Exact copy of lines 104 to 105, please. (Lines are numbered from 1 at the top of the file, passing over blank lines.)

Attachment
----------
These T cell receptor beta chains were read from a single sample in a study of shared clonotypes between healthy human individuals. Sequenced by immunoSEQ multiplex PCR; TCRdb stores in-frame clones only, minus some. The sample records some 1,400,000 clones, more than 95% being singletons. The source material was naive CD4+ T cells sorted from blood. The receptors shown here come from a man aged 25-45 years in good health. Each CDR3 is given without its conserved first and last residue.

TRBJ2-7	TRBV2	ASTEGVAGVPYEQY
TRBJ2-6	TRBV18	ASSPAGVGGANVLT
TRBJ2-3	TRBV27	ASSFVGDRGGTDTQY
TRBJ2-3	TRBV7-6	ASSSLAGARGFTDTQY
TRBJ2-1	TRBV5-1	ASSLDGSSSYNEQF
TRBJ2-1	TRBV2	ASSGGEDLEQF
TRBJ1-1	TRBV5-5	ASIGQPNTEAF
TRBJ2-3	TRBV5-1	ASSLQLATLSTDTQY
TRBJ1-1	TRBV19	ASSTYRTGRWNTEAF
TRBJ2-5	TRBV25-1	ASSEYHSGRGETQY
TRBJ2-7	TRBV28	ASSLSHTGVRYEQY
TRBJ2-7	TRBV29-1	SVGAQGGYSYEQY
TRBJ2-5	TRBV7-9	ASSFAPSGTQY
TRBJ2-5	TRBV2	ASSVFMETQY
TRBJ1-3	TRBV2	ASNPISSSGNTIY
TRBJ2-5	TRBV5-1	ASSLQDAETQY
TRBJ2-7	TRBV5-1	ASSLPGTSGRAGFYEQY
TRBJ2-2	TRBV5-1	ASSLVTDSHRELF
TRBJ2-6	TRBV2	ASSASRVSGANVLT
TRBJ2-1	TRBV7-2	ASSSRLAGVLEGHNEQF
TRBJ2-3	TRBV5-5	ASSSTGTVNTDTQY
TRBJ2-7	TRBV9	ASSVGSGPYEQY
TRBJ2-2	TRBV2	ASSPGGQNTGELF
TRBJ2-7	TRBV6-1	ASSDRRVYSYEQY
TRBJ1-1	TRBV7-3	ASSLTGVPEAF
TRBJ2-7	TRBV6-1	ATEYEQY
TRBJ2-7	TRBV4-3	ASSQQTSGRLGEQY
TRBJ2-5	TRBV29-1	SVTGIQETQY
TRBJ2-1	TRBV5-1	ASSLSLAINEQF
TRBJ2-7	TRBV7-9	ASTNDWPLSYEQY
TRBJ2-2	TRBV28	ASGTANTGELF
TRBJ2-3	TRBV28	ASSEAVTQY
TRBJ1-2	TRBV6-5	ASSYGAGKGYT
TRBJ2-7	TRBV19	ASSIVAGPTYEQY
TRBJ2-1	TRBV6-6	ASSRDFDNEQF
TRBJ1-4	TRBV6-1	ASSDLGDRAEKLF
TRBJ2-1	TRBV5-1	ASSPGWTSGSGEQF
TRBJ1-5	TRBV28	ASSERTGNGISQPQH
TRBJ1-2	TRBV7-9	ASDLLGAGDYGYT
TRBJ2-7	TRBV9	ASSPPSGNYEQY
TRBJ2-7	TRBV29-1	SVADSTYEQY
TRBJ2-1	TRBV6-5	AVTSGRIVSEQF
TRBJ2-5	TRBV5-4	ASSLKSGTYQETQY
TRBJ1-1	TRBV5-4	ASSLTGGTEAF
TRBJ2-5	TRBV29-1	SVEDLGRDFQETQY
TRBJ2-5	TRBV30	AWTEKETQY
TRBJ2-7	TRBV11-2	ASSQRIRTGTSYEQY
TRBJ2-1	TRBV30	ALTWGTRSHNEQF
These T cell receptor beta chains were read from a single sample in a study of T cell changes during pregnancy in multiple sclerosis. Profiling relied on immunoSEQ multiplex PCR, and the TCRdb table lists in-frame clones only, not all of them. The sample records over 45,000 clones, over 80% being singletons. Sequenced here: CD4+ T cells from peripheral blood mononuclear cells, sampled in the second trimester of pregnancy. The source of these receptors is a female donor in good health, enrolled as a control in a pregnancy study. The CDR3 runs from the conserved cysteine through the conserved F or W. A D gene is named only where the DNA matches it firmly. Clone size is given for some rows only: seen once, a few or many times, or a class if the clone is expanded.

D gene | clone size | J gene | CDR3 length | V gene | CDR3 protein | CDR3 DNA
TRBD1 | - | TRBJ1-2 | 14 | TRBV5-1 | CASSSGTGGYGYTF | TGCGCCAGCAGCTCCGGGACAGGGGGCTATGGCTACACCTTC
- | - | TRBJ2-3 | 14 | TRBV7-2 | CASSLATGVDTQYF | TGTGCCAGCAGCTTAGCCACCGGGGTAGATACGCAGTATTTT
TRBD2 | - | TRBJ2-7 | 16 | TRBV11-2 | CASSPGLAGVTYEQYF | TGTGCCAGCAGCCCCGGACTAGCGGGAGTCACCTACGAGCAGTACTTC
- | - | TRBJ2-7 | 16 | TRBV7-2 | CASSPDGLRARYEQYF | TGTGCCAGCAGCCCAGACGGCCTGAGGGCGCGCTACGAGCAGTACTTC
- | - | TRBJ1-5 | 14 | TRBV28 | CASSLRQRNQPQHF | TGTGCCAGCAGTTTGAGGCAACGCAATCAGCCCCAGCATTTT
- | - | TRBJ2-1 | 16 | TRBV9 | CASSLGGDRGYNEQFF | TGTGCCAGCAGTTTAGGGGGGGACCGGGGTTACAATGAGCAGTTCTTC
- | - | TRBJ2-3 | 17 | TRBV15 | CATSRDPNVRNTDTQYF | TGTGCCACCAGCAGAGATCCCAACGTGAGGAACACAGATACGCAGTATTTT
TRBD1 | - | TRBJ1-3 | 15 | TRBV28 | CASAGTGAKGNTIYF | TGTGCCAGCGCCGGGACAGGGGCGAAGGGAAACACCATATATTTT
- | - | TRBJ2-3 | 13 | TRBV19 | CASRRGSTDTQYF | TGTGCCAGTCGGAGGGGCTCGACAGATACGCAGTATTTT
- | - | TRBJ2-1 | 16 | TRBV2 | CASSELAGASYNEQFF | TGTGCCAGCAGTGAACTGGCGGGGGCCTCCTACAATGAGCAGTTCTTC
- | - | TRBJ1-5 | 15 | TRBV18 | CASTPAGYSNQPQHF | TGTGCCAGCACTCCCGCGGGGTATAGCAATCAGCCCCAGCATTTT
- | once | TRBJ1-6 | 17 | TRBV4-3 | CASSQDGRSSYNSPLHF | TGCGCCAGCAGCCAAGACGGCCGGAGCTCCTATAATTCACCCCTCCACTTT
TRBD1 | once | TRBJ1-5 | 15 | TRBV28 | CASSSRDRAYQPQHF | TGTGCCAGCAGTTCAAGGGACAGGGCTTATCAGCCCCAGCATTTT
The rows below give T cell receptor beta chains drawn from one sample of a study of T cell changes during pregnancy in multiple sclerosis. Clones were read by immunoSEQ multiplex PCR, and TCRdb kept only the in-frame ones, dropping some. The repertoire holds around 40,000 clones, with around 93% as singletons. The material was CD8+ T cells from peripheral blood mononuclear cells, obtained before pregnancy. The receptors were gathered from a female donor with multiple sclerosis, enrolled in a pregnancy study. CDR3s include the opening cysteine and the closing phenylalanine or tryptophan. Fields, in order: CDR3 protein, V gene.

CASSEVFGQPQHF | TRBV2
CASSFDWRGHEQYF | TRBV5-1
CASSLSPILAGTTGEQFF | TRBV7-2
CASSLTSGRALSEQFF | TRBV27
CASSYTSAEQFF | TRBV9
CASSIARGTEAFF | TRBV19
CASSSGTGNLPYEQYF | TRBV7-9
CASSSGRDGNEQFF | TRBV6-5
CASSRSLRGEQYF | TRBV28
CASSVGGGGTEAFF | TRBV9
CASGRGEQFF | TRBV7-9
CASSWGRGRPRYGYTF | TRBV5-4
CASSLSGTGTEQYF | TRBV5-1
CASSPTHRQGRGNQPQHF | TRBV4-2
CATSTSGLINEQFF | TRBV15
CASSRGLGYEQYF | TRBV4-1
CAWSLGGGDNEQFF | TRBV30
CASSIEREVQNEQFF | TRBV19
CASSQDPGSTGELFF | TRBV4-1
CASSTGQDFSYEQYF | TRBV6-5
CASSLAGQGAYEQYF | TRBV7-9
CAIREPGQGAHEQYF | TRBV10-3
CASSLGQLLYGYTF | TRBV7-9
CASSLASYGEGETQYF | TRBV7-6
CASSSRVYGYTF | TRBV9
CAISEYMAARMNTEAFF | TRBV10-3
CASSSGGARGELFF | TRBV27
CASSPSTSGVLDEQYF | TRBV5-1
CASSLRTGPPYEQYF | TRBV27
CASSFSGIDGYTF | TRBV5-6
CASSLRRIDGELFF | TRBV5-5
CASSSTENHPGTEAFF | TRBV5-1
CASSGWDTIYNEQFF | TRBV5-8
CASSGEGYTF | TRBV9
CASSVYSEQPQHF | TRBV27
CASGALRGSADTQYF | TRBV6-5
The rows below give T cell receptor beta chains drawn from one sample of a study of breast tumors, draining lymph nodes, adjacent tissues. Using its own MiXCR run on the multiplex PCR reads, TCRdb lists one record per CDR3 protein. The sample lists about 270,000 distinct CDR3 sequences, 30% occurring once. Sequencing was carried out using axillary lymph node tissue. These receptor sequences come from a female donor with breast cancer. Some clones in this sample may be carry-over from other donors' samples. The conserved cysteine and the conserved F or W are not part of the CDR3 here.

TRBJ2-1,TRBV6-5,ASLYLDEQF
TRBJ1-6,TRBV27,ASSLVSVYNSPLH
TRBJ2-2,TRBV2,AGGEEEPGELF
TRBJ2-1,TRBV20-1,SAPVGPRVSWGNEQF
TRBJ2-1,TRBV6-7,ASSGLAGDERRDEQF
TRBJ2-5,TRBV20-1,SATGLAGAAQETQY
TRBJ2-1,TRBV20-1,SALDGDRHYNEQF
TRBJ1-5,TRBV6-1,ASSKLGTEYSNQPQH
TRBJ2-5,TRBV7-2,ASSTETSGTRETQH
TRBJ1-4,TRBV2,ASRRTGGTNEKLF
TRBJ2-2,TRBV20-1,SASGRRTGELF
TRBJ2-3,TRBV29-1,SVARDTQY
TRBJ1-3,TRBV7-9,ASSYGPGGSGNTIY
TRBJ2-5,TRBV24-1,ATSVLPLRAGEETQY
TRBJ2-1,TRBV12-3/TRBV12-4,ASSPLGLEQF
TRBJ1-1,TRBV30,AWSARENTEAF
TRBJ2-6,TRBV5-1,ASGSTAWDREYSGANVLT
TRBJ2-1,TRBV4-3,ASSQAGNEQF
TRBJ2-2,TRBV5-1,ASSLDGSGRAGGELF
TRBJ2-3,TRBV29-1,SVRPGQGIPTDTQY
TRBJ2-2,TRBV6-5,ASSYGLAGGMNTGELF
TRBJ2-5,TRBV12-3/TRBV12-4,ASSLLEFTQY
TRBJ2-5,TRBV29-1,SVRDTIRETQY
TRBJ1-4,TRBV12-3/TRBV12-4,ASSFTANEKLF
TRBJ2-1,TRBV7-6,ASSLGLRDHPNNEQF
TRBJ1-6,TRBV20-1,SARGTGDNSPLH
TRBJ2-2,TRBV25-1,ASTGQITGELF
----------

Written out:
TRBJ1-6,TRBV27,ASSLVSVYNSPLH
TRBJ2-2,TRBV2,AGGEEEPGELF